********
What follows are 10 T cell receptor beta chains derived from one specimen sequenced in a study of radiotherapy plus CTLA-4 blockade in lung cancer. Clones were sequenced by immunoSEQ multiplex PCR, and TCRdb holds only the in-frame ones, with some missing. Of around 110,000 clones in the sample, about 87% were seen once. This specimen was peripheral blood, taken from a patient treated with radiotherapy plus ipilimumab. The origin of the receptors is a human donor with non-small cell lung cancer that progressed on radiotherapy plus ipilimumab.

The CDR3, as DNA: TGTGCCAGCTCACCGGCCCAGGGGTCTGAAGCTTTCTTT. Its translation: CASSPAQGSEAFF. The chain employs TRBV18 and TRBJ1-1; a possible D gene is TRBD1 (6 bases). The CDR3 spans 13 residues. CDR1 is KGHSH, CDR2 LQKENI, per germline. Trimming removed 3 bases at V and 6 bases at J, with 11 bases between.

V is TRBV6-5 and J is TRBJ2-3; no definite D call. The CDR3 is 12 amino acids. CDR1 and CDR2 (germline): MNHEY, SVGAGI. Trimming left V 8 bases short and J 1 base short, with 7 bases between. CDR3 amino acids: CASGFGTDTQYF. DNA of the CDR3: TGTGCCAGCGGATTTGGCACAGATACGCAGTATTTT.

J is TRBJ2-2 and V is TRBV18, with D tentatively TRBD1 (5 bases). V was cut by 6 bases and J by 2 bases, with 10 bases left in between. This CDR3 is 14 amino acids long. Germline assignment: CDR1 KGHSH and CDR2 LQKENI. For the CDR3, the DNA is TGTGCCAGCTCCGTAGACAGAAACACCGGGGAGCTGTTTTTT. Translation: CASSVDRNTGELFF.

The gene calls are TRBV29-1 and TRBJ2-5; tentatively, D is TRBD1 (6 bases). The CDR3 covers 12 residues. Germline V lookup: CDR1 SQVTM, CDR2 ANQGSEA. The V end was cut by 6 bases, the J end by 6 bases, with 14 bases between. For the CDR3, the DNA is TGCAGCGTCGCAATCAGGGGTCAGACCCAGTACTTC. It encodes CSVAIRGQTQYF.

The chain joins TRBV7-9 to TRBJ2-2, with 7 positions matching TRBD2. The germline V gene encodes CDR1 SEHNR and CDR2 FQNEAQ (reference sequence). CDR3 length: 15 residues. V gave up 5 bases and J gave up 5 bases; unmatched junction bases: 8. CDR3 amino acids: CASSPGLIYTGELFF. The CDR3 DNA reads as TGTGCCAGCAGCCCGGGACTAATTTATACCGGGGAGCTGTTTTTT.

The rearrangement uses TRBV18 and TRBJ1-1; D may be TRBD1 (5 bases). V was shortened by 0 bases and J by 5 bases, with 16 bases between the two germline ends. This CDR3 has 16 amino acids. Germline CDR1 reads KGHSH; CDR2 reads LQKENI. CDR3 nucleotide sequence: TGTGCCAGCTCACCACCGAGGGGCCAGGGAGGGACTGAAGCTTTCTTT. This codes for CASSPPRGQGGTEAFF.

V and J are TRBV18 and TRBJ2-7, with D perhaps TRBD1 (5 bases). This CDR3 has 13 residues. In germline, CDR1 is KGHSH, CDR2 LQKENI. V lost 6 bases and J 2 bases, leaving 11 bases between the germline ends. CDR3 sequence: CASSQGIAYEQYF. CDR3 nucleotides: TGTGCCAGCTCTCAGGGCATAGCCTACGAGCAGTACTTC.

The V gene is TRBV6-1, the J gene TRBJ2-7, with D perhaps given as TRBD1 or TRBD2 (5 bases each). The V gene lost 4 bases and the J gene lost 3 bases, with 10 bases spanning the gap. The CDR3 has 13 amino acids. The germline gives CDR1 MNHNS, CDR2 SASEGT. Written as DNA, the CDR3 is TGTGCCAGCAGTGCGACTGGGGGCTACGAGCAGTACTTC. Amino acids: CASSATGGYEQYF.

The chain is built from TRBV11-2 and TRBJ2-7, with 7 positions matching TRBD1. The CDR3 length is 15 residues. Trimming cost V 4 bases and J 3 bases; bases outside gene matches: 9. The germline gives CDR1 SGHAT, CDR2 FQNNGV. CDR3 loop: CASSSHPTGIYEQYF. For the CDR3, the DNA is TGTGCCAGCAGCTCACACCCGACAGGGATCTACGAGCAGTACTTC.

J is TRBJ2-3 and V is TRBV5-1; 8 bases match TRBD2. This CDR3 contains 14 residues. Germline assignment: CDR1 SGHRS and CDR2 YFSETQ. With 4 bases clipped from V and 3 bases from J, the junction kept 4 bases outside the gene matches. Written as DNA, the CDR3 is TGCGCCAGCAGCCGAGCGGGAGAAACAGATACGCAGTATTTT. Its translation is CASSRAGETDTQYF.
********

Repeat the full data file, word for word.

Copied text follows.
What follows are 10 T cell receptor beta chains derived from one specimen sequenced in a study of radiotherapy plus CTLA-4 blockade in lung cancer. Clones were sequenced by immunoSEQ multiplex PCR, and TCRdb holds only the in-frame ones, with some missing. Of around 110,000 clones in the sample, about 87% were seen once. This specimen was peripheral blood, taken from a patient treated with radiotherapy plus ipilimumab. The origin of the receptors is a human donor with non-small cell lung cancer that progressed on radiotherapy plus ipilimumab.

The CDR3, as DNA: TGTGCCAGCTCACCGGCCCAGGGGTCTGAAGCTTTCTTT. Its translation: CASSPAQGSEAFF. The chain employs TRBV18 and TRBJ1-1; a possible D gene is TRBD1 (6 bases). The CDR3 spans 13 residues. CDR1 is KGHSH, CDR2 LQKENI, per germline. Trimming removed 3 bases at V and 6 bases at J, with 11 bases between.

V is TRBV6-5 and J is TRBJ2-3; no definite D call. The CDR3 is 12 amino acids. CDR1 and CDR2 (germline): MNHEY, SVGAGI. Trimming left V 8 bases short and J 1 base short, with 7 bases between. CDR3 amino acids: CASGFGTDTQYF. DNA of the CDR3: TGTGCCAGCGGATTTGGCACAGATACGCAGTATTTT.

J is TRBJ2-2 and V is TRBV18, with D tentatively TRBD1 (5 bases). V was cut by 6 bases and J by 2 bases, with 10 bases left in between. This CDR3 is 14 amino acids long. Germline assignment: CDR1 KGHSH and CDR2 LQKENI. For the CDR3, the DNA is TGTGCCAGCTCCGTAGACAGAAACACCGGGGAGCTGTTTTTT. Translation: CASSVDRNTGELFF.

The gene calls are TRBV29-1 and TRBJ2-5; tentatively, D is TRBD1 (6 bases). The CDR3 covers 12 residues. Germline V lookup: CDR1 SQVTM, CDR2 ANQGSEA. The V end was cut by 6 bases, the J end by 6 bases, with 14 bases between. For the CDR3, the DNA is TGCAGCGTCGCAATCAGGGGTCAGACCCAGTACTTC. It encodes CSVAIRGQTQYF.

The chain joins TRBV7-9 to TRBJ2-2, with 7 positions matching TRBD2. The germline V gene encodes CDR1 SEHNR and CDR2 FQNEAQ (reference sequence). CDR3 length: 15 residues. V gave up 5 bases and J gave up 5 bases; unmatched junction bases: 8. CDR3 amino acids: CASSPGLIYTGELFF. The CDR3 DNA reads as TGTGCCAGCAGCCCGGGACTAATTTATACCGGGGAGCTGTTTTTT.

The rearrangement uses TRBV18 and TRBJ1-1; D may be TRBD1 (5 bases). V was shortened by 0 bases and J by 5 bases, with 16 bases between the two germline ends. This CDR3 has 16 amino acids. Germline CDR1 reads KGHSH; CDR2 reads LQKENI. CDR3 nucleotide sequence: TGTGCCAGCTCACCACCGAGGGGCCAGGGAGGGACTGAAGCTTTCTTT. This codes for CASSPPRGQGGTEAFF.

V and J are TRBV18 and TRBJ2-7, with D perhaps TRBD1 (5 bases). This CDR3 has 13 residues. In germline, CDR1 is KGHSH, CDR2 LQKENI. V lost 6 bases and J 2 bases, leaving 11 bases between the germline ends. CDR3 sequence: CASSQGIAYEQYF. CDR3 nucleotides: TGTGCCAGCTCTCAGGGCATAGCCTACGAGCAGTACTTC.

The V gene is TRBV6-1, the J gene TRBJ2-7, with D perhaps given as TRBD1 or TRBD2 (5 bases each). The V gene lost 4 bases and the J gene lost 3 bases, with 10 bases spanning the gap. The CDR3 has 13 amino acids. The germline gives CDR1 MNHNS, CDR2 SASEGT. Written as DNA, the CDR3 is TGTGCCAGCAGTGCGACTGGGGGCTACGAGCAGTACTTC. Amino acids: CASSATGGYEQYF.

The chain is built from TRBV11-2 and TRBJ2-7, with 7 positions matching TRBD1. The CDR3 length is 15 residues. Trimming cost V 4 bases and J 3 bases; bases outside gene matches: 9. The germline gives CDR1 SGHAT, CDR2 FQNNGV. CDR3 loop: CASSSHPTGIYEQYF. For the CDR3, the DNA is TGTGCCAGCAGCTCACACCCGACAGGGATCTACGAGCAGTACTTC.

J is TRBJ2-3 and V is TRBV5-1; 8 bases match TRBD2. This CDR3 contains 14 residues. Germline assignment: CDR1 SGHRS and CDR2 YFSETQ. With 4 bases clipped from V and 3 bases from J, the junction kept 4 bases outside the gene matches. Written as DNA, the CDR3 is TGCGCCAGCAGCCGAGCGGGAGAAACAGATACGCAGTATTTT. Its translation is CASSRAGETDTQYF.